The Chicago Cubs are struggling to score runs with any sort of consistency, but the one bright spot at the plate, especially lately, has been Alfonso Soriano.
Except, he’s not not exactly a bright spot on the bases. Wednesday afternoon’s game against the Dodgers in LA was the perfect example.
With the bright California sun shining brightly down onto the field of play, Alfonso Soriano hit a deep fly ball to left, where the sun was at it’s worst.
Soriano had already warmed up and played an inning in the outfield, so he knew how bad the sun was, yet after his high, high flyball, the Cubs left fielder just trotted slowly out of the batters box.
Sure enough, Dodgers outfielder Tony Gwynn, Jr. couldn’t find the ball and it landed just next to his glove. Soriano could have easily ended up on second with even a smidgen of hustle. Instead, he was standing on first and unable to get into scoring position for his team.
As if to make up for that, Soriano actually made a bigger boneheaded play in the next at-bat. Carlos Pena stepped to the plate and was his usual, patient self, seeing a lot of pitches from LA hurler Ted Lilly. Pena ultimately skyed a deep fly ball out to left, and instead of dancing halfway down the line (like any normal person would do, especially after seeing how brutally unforgiving the sun was for Gwynn), Soriano decided to tag up. With nobody out, and on a fly ball to left field.
Gwynn caught the ball just shy of the warning track in left, fought off the shock that any idiot would actually tag up on a play like this, and fired a perfect throw to second. Soriano was out by eight steps. Not even close. Remember in “Major League” when Willie Mays Hayes tries to steal second, but winds up sliding about three feet short? Yeah, that’s what Soriano looked like. Pathetic.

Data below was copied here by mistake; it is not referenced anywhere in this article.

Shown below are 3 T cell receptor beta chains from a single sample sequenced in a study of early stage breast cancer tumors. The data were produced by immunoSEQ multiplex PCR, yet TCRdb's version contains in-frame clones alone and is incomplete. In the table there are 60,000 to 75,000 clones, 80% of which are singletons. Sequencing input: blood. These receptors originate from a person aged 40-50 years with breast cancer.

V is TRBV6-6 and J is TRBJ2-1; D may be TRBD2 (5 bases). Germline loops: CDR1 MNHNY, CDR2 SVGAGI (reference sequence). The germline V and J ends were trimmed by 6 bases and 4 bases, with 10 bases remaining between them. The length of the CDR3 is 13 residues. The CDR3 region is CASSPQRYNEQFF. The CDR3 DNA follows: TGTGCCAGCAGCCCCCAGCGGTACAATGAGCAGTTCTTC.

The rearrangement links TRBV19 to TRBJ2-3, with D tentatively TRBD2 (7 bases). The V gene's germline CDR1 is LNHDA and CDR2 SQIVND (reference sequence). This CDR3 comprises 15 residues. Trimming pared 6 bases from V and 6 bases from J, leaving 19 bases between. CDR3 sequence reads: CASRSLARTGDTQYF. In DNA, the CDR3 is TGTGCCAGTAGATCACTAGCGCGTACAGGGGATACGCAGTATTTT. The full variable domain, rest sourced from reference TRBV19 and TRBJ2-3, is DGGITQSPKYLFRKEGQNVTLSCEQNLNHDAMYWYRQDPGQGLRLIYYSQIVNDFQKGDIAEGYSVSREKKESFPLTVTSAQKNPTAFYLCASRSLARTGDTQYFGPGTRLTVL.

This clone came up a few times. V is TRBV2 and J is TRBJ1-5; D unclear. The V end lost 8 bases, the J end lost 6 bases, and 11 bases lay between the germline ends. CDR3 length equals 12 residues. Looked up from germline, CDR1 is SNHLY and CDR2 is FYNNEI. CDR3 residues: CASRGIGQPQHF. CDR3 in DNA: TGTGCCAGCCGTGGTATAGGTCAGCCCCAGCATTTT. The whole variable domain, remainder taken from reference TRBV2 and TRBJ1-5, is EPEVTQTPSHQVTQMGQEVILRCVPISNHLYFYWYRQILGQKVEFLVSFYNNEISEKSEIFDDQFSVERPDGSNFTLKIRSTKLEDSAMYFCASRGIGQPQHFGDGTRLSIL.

Without a doubt, the worst three minutes of baserunning I’ve ever seen from a professional baseball player.
Was Soriano attempting to make up for his earlier lack of hustle by tagging on a can-of-corn, routine flyball? If that wasn’t the reason, then he better get checked for a concussion, ’cause something is not right upstairs.
But, if that was the case, why didn’t Sori just attempt a steal? He’s a former 30/40 SB guy, yet has attempted just 19 steals in the past two-plus seasons.
Unfortunately, it wasn’t just Soriano at fault Wednesday. Reed Johnson and Jeff Baker were thrown out at second base trying to stretch singles into doubles and Aramis Ramirez was picked off first on a simple, mediocre move from Dodgers starter Ted Lilly. And Darwin Barney might have joined the ranks in the eighth inning when he danced too far off second base. Only a well-timed foul ball from Tyler Colvin saved the NL Rookie of the Month.
Luckily, the Cubs made up for it with some timely home runs, eventually pulling out a 5-1 victory. But something needs to change on the basepaths or this could be another long year on the North Side.